Soon enough came something larger and greater — the March on Washington on Aug. 28 — and Detroit was largely forgotten. But the Walk to Freedom was first. At least 150,000 people walked down Woodward Avenue, Detroit’s main thoroughfare, on that hot summer afternoon, and although only 14,000 managed to press elbow-to-elbow into the arena to hear the speechifying at the end, a majestic wave of humanity washed across the surrounding streets and sidewalks and parking lots and lawns to listen over loudspeakers.
King spoke last, after a long-winded lineup of local politicians, ministers and labor leaders organized by the Rev. C.L. Franklin, chairman of the newly formed Detroit Council on Human Rights, pastor of New Bethel Baptist Church, and father of the soulful young rhythm and blues singer Aretha Franklin.
When, near the end, King thundered, “I have a dream,” audience members responded to the call and shouted, “Go ahead!” — and on he went. Some of his dream stanzas were nearly identical to those he would proclaim later in Washington; some more poetic, others less so. One seemed unique to that place. At one point, King spoke directly to a predominantly black Detroit audience that had endured decades of bank red-lining, exclusionary covenants and other Northern forms of de facto segregation. “I have a dream this afternoon that, one day right here in Detroit, Negroes will be able to buy a house or rent a house anywhere that their money will carry them and they will be able to get a job.”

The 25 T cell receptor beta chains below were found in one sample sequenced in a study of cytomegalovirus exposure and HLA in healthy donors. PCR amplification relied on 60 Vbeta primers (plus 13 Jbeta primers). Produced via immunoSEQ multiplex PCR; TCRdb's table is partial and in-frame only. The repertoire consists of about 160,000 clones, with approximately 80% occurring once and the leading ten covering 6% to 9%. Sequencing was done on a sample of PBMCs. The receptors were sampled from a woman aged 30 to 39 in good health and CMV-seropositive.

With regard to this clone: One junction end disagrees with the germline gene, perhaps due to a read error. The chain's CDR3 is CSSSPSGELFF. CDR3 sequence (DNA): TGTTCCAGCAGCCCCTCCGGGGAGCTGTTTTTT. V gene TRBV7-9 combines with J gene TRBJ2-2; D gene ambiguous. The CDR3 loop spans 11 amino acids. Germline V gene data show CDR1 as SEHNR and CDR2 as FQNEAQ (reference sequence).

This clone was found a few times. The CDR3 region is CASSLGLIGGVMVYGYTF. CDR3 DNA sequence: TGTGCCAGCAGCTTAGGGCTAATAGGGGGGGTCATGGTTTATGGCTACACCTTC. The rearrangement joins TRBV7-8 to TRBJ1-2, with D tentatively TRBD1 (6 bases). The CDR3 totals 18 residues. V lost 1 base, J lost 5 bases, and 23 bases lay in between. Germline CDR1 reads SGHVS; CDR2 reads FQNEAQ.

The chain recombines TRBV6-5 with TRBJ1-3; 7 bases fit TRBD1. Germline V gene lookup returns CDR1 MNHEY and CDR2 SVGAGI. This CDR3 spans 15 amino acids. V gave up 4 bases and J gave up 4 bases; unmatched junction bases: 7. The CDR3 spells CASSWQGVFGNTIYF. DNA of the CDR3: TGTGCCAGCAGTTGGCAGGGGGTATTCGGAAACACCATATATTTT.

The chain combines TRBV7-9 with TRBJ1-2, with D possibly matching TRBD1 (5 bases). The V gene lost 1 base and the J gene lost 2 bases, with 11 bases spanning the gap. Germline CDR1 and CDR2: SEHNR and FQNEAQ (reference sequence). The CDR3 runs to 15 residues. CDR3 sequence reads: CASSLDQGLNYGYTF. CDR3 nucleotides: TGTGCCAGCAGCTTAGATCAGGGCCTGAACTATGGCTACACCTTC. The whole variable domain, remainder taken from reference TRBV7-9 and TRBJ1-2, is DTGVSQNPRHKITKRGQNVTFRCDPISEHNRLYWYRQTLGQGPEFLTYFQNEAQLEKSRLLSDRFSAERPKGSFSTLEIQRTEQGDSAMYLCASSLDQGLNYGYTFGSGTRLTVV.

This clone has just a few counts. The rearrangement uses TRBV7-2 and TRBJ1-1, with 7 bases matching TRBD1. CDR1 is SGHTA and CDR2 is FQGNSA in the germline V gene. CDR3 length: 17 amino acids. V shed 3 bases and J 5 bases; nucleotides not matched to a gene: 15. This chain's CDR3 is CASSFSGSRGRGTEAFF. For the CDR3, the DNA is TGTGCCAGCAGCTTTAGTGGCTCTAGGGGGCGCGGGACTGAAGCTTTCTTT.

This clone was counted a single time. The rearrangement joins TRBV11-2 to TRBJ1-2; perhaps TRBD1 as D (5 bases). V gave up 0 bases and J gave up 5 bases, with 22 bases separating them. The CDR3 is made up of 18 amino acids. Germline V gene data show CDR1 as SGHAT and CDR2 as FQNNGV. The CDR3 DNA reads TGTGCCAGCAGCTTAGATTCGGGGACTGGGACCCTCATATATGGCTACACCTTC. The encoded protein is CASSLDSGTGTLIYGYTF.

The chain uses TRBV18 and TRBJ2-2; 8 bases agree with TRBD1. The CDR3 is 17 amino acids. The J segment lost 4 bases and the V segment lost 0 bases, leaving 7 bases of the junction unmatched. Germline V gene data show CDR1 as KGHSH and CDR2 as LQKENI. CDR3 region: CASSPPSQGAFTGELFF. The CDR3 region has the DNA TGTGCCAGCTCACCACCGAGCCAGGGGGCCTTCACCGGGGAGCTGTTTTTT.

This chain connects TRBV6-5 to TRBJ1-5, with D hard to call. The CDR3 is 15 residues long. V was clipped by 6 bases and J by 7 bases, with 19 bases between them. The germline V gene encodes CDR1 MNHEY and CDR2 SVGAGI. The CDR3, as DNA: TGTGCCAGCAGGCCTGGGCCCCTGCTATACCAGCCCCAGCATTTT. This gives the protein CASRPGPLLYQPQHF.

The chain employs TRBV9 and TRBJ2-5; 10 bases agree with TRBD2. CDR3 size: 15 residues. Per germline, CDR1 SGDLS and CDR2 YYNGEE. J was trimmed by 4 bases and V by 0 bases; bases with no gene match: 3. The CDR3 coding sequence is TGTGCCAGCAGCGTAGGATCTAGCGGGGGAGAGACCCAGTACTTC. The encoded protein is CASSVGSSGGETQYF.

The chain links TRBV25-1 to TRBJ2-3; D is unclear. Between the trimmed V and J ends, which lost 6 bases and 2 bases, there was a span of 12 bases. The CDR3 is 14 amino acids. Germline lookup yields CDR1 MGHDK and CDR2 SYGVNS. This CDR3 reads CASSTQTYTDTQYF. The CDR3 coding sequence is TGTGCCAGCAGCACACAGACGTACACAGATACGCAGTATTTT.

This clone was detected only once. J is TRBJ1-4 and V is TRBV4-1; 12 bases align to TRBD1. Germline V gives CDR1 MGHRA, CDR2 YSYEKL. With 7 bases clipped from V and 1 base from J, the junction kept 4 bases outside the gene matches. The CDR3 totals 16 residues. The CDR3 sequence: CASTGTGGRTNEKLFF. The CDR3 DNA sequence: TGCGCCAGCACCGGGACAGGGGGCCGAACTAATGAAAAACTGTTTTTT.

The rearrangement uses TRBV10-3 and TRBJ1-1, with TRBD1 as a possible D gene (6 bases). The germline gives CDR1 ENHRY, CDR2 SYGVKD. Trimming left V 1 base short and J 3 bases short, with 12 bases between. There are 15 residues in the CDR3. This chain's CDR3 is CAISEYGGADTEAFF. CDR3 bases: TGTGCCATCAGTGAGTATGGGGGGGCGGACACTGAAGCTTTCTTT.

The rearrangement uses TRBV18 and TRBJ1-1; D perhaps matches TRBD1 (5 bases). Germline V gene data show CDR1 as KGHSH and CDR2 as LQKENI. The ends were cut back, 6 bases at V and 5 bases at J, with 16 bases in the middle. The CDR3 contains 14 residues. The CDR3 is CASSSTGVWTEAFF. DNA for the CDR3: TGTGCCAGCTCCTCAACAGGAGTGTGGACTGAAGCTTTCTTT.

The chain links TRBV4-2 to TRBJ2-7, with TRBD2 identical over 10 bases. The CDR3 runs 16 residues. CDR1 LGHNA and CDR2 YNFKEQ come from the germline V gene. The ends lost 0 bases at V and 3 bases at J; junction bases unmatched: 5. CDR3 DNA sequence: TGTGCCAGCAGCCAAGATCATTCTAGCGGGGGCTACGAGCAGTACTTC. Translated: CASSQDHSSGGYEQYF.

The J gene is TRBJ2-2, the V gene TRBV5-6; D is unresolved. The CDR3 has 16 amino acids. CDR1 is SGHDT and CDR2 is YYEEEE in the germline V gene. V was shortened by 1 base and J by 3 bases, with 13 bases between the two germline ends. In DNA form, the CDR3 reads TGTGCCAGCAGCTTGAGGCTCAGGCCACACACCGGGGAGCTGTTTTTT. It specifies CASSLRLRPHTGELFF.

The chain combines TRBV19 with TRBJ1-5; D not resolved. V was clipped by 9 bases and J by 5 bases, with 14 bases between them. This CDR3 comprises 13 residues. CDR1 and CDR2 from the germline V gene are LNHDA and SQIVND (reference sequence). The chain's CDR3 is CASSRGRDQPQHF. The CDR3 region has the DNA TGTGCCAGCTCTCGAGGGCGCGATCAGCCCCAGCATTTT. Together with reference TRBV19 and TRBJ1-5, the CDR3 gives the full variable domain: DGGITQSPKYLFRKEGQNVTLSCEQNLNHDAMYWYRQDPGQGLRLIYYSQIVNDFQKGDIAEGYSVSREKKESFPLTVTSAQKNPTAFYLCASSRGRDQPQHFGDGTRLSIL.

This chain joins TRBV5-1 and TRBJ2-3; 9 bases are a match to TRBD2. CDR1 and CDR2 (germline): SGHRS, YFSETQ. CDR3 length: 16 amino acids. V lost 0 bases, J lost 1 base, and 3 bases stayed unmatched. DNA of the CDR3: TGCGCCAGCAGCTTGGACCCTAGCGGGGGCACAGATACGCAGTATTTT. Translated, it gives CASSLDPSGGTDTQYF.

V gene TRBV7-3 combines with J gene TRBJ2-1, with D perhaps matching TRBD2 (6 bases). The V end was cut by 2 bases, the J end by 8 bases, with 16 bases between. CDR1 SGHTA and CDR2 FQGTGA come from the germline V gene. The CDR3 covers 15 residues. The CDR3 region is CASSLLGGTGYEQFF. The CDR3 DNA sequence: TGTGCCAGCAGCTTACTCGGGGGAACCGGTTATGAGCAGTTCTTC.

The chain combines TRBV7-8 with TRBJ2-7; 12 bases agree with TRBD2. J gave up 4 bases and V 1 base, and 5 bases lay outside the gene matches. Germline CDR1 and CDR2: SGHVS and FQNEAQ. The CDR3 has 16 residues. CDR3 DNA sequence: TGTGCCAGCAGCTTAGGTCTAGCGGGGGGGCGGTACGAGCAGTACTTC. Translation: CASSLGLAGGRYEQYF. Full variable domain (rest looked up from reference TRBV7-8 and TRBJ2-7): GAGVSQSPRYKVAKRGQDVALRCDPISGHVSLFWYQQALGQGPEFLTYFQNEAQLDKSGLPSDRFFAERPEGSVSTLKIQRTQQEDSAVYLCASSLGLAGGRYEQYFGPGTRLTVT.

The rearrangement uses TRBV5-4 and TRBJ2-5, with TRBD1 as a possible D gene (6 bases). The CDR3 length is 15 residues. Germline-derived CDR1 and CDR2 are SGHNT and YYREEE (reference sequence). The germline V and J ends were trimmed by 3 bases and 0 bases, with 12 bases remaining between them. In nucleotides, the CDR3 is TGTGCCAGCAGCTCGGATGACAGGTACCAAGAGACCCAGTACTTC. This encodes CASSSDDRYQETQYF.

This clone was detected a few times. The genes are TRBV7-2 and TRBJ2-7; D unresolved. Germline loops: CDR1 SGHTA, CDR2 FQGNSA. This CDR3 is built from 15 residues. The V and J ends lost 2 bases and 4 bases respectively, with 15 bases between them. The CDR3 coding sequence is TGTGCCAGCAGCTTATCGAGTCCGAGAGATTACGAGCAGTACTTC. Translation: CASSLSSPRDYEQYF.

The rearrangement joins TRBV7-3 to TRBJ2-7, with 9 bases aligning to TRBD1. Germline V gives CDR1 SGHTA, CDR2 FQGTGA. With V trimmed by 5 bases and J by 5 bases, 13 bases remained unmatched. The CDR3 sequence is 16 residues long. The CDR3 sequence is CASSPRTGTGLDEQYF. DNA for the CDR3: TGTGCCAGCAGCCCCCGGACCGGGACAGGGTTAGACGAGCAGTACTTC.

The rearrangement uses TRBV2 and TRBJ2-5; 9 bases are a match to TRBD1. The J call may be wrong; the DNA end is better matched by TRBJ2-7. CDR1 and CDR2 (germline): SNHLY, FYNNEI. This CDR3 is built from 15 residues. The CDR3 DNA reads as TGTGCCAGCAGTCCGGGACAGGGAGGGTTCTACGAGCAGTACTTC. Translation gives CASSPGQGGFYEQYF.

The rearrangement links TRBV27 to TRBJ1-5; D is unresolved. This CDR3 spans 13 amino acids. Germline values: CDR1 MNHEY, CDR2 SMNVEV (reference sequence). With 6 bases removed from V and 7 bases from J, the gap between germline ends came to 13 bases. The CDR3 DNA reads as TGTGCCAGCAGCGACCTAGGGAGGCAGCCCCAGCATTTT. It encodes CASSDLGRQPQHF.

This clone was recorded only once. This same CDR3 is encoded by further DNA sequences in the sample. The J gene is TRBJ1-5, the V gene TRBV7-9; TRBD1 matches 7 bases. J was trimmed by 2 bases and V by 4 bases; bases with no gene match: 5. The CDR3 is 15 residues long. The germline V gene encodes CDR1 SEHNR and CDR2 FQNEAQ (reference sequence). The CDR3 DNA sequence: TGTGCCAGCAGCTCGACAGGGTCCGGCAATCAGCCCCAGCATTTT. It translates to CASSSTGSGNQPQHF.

Fifty years on, some parts of King’s dream are closer to reality than others, but none seems more deferred than his vision of Detroit, now a shell-shocked city on the brink of bankruptcy with long, lonesome stretches of abandoned buildings, foreclosed homes and a population devastated by joblessness. Detroit has become so synonymous with urban deterioration that it can seem too familiar, a cliche of hopelessness — a prevalent sensibility that robs people struggling to survive in Detroit, and to revive Detroit, of the respect they deserve.
Detroit has been decomposing, in a sense. All organic things decompose sooner or later, from human beings to cities, and then something new arises in their place. But they also leave important markers behind that shape the present and future. Detroit has left as many markers as any city in America. Cars, music, labor, civil rights — much of the mythical American dream was defined by this Detroit quartet. And all of them were in their fullness on that early summer day 50 years ago.